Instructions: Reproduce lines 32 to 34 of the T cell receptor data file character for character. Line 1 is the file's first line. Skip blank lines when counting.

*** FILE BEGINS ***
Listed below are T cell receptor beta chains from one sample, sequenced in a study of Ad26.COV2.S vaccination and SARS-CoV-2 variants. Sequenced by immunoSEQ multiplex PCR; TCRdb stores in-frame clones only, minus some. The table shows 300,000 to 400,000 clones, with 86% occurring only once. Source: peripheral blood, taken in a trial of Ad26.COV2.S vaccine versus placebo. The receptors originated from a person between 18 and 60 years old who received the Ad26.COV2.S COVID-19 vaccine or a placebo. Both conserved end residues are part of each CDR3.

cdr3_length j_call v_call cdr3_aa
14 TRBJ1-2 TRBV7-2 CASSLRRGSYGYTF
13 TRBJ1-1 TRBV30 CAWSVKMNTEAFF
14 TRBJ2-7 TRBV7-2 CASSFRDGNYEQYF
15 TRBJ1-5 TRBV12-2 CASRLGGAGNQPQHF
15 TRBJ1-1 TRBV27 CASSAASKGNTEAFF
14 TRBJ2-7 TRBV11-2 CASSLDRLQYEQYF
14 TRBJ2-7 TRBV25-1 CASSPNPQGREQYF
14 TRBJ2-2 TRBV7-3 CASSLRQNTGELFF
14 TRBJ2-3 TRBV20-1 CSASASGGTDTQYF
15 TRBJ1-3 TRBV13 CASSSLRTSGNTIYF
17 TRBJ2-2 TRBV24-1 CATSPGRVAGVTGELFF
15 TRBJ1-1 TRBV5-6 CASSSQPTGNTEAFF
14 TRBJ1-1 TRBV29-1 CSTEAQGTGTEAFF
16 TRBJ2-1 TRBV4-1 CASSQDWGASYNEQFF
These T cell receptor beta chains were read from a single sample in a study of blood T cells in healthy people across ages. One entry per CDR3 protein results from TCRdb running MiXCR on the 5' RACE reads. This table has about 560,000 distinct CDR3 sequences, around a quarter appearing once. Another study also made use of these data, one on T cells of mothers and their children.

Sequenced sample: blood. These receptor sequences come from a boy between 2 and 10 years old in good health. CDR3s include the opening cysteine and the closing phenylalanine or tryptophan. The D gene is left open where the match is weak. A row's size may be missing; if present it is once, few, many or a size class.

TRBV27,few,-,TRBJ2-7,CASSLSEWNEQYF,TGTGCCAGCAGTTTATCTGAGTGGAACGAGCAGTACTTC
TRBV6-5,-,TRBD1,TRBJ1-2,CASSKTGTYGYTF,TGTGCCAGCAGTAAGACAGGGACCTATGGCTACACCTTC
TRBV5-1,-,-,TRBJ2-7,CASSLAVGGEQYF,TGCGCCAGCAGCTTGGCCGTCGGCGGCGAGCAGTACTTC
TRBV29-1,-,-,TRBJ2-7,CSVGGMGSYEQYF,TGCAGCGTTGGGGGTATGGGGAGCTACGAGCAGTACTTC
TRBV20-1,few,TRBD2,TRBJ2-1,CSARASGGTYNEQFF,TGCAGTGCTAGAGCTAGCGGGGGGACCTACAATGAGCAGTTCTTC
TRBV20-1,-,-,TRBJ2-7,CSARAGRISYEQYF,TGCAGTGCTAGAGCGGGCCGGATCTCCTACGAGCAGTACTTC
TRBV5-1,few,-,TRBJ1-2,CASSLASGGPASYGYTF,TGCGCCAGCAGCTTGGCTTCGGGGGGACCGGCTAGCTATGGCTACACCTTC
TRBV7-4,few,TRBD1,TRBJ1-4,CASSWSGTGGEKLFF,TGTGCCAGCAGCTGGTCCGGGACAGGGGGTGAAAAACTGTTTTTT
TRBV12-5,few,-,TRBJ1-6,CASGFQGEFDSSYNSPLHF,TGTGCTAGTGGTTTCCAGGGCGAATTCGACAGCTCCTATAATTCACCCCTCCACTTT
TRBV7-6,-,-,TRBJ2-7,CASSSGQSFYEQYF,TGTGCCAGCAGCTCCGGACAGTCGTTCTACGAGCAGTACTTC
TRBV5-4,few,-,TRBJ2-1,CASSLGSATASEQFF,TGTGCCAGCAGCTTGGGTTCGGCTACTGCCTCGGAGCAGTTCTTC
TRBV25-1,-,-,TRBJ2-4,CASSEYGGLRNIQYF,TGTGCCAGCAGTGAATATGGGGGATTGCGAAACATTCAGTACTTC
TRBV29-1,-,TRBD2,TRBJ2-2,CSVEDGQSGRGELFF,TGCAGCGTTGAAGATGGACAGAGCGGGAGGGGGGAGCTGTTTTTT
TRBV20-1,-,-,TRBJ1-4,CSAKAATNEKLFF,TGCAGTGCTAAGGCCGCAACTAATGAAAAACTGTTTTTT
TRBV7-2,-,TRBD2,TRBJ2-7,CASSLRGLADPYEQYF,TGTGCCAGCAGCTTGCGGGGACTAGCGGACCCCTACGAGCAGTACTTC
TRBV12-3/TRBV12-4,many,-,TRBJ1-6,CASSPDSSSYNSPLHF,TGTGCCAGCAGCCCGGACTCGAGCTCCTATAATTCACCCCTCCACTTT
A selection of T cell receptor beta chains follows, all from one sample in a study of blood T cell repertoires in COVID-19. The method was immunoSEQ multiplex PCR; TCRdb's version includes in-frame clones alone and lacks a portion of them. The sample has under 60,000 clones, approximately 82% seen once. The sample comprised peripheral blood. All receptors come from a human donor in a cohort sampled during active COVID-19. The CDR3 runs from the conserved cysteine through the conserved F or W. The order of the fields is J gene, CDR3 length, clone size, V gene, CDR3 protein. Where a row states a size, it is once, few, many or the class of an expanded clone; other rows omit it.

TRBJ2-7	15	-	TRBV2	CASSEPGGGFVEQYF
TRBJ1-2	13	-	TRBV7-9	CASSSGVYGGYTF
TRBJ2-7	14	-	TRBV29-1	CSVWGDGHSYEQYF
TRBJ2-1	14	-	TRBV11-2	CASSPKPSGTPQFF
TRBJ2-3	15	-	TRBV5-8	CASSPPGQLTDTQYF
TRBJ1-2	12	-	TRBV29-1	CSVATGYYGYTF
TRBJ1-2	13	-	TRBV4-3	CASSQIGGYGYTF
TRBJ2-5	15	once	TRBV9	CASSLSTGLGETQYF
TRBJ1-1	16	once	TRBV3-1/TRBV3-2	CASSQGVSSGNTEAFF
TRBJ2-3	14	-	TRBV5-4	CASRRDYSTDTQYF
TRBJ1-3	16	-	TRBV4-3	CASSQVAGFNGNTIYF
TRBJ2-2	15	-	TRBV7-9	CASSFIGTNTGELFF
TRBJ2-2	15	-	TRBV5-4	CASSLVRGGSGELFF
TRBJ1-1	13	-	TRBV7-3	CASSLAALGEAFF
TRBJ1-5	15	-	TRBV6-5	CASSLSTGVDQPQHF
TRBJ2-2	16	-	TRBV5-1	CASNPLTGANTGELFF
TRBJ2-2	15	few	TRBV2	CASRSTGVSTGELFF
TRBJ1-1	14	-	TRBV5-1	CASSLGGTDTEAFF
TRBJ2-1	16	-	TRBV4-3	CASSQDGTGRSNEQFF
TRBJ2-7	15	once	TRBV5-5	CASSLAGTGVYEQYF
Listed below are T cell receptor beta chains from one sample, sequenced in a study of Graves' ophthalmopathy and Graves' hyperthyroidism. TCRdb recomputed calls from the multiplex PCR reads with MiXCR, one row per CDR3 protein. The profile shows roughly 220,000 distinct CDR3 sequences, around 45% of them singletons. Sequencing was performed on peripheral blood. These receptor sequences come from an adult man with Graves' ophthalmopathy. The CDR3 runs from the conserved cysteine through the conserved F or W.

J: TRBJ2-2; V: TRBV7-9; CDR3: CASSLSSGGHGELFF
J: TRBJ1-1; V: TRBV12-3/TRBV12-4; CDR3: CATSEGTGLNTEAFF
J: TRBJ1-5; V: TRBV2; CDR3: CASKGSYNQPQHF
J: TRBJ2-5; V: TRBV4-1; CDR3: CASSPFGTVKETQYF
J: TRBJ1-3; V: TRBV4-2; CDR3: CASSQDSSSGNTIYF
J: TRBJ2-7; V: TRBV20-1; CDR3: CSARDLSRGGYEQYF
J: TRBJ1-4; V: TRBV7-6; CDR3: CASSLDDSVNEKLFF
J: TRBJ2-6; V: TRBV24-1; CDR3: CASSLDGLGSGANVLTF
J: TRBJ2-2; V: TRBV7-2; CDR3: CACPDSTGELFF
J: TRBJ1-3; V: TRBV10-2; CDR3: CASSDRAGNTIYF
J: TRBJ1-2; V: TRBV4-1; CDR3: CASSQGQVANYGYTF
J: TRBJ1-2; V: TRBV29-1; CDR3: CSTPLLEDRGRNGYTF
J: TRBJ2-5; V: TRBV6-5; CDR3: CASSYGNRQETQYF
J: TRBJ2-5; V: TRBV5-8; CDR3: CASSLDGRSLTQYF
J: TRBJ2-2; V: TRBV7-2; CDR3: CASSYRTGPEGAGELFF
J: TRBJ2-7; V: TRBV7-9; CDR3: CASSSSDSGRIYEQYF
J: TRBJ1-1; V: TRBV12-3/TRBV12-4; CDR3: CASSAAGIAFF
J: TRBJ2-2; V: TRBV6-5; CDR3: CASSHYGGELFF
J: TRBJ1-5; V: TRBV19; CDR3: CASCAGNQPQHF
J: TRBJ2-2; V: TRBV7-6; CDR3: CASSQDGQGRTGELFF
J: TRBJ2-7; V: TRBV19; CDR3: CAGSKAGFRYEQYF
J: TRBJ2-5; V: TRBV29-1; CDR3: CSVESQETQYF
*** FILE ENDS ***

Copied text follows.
TRBV20-1,-,-,TRBJ1-4,CSAKAATNEKLFF,TGCAGTGCTAAGGCCGCAACTAATGAAAAACTGTTTTTT
TRBV7-2,-,TRBD2,TRBJ2-7,CASSLRGLADPYEQYF,TGTGCCAGCAGCTTGCGGGGACTAGCGGACCCCTACGAGCAGTACTTC
TRBV12-3/TRBV12-4,many,-,TRBJ1-6,CASSPDSSSYNSPLHF,TGTGCCAGCAGCCCGGACTCGAGCTCCTATAATTCACCCCTCCACTTT